Blogging the Bible 31 – Leviticus 15-18 – Holiness behind the curtain

Oh dear.

I’d hoped for something good to mark a month of posts without missing one, and after a full (and great!) day at church celebrating St Thomas (we move his day to Sunday, as he’s our patron saint), this morning welcoming Ness, our lovely new curate, baptising the wonderful Amelie then this afternoon baptising Molly and Francesca, then Evening Worship then collapse, and open the Kindle to find chapters¬†about unpleasant bodily discharges and barred marital relations which would make the ‘Table of Kindred and Affinity’ in the old prayerbook look pleasant reading by comparison.

I can’t face spending too much time on that, I’m afraid! But in the middle of it all is the first mention of the curtain in front of the Holy of Holies, and the Day of Atonement, the one day of the year when the High Priest could enter the presence of God, provided he did it in the right way.

By the time of Jesus, the Holy of Holies stood at the middle of ring upon ring of separation between God and the world, but the curtain was still there, and the High Priest was still going in once a year.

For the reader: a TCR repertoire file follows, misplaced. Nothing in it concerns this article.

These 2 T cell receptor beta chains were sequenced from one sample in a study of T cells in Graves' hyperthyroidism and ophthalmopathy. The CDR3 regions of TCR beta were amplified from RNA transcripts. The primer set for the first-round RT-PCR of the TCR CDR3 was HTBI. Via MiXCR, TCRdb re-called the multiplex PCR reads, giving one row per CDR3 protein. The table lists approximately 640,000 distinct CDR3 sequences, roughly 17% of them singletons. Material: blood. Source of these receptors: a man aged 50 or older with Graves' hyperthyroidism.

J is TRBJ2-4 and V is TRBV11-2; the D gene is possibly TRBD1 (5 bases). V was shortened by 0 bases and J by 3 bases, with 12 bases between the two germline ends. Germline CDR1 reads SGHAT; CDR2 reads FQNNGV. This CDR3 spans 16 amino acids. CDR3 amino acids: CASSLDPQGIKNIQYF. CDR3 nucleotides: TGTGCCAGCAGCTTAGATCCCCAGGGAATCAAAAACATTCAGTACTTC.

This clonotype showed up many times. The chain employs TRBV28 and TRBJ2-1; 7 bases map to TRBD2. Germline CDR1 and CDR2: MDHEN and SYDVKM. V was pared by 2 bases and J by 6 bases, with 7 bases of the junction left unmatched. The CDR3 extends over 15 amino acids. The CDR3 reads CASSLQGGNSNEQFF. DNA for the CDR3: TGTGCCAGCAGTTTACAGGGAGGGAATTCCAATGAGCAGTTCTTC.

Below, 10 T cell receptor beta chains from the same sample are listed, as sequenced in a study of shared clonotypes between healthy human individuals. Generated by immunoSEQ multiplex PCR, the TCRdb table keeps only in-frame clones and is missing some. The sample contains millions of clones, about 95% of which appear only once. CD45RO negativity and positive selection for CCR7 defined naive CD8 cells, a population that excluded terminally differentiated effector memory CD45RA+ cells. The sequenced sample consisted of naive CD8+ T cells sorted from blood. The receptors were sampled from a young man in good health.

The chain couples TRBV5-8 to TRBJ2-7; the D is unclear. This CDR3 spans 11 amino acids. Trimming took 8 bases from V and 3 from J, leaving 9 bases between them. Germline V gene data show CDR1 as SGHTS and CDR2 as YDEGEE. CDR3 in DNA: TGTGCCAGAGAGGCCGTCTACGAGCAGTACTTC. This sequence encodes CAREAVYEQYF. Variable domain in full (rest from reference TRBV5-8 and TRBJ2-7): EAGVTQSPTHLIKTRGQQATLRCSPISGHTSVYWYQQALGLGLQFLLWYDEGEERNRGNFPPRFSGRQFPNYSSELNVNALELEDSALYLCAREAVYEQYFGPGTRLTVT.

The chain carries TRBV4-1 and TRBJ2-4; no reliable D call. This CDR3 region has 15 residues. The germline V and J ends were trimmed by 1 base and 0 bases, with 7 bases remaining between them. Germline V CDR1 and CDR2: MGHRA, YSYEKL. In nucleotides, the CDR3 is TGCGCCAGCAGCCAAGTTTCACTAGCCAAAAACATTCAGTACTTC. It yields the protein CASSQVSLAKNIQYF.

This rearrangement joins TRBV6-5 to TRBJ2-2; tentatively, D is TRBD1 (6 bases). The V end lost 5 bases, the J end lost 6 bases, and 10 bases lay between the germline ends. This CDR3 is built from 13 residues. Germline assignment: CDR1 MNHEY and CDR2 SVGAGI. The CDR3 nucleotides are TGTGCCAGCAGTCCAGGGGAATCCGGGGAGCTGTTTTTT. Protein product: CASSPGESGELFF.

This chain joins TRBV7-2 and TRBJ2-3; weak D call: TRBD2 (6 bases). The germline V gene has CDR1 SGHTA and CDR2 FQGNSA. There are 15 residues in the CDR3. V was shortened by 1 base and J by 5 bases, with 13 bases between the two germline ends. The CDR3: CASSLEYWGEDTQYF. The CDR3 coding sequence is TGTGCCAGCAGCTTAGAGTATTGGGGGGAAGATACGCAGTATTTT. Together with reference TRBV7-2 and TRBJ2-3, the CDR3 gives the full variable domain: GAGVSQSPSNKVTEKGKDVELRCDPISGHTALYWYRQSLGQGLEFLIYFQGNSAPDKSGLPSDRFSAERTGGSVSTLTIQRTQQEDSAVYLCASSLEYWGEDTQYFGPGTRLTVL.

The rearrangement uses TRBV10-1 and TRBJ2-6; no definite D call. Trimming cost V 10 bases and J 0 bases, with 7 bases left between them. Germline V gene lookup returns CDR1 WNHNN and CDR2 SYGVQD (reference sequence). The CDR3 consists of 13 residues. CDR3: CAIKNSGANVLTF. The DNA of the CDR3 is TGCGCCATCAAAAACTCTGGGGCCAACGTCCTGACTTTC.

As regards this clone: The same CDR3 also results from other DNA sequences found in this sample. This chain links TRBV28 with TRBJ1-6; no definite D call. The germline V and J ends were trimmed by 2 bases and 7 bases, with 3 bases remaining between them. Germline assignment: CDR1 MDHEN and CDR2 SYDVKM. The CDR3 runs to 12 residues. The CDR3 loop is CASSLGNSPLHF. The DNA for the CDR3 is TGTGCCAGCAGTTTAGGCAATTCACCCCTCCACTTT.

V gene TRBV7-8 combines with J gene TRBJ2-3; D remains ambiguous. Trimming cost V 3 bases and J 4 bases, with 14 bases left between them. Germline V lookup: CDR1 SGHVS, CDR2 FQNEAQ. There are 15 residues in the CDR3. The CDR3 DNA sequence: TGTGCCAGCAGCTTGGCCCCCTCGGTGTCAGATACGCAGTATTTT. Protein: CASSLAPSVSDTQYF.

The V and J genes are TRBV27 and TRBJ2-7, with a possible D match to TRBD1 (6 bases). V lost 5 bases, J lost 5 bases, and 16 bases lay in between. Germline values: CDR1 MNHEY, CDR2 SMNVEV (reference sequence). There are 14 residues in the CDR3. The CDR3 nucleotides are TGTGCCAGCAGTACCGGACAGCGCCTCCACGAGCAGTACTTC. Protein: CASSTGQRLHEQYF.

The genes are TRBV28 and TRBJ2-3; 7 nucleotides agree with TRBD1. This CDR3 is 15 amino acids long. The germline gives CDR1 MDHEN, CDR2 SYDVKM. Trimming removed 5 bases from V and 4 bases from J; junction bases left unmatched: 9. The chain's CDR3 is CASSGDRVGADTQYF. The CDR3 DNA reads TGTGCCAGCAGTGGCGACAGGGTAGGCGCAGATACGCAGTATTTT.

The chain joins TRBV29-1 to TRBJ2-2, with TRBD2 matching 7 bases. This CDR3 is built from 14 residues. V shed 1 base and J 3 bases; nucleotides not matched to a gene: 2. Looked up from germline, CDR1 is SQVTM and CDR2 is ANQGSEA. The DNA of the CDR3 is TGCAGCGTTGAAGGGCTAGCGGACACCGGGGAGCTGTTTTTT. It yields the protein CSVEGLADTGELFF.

Then when Jesus died, the curtain was torn from top to bottom – God wasn’t hidden away any more, he was loose in the world. And it wasn’t just one person who could approach him, once a year, carrying the right sacrifice. Now God opens his presence to anyone who approaches on the basis of his love shown through Jesus’ death and resurrection.

A month in

So a month in, and a bit bogged down in Leviticus, reading bits of the Bible I’d never choose to spend time thinking about, what have I got out of it?

Quite a bit – a different perspective on Genesis and Exodus, for a start. But from Leviticus, I’ve perhaps got something even more valuable. I realise that I’m valuing what Jesus did for me on the Cross in a deeper way; more aware of the whole system of sacrifice, uncleanness, ritual and separation from God that he’s fulfilled and washed away for us by his sacrifice of himself. It’s not just that by his death he makes our forgiveness possible. He opens a way for us into God’s presence, which the people of Moses’ day could only have dreamed of.

I’ve been reminded what a privilege it is – one we so often take for granted – to be able to come into God’s presence freely in prayer, anywhere and at any time, whether I’m feeling holy or not. Without having to bring anything except myself. Without needing anyone to sacrifice for me.

That’s worth spending a few days bogged down in Leviticus for.

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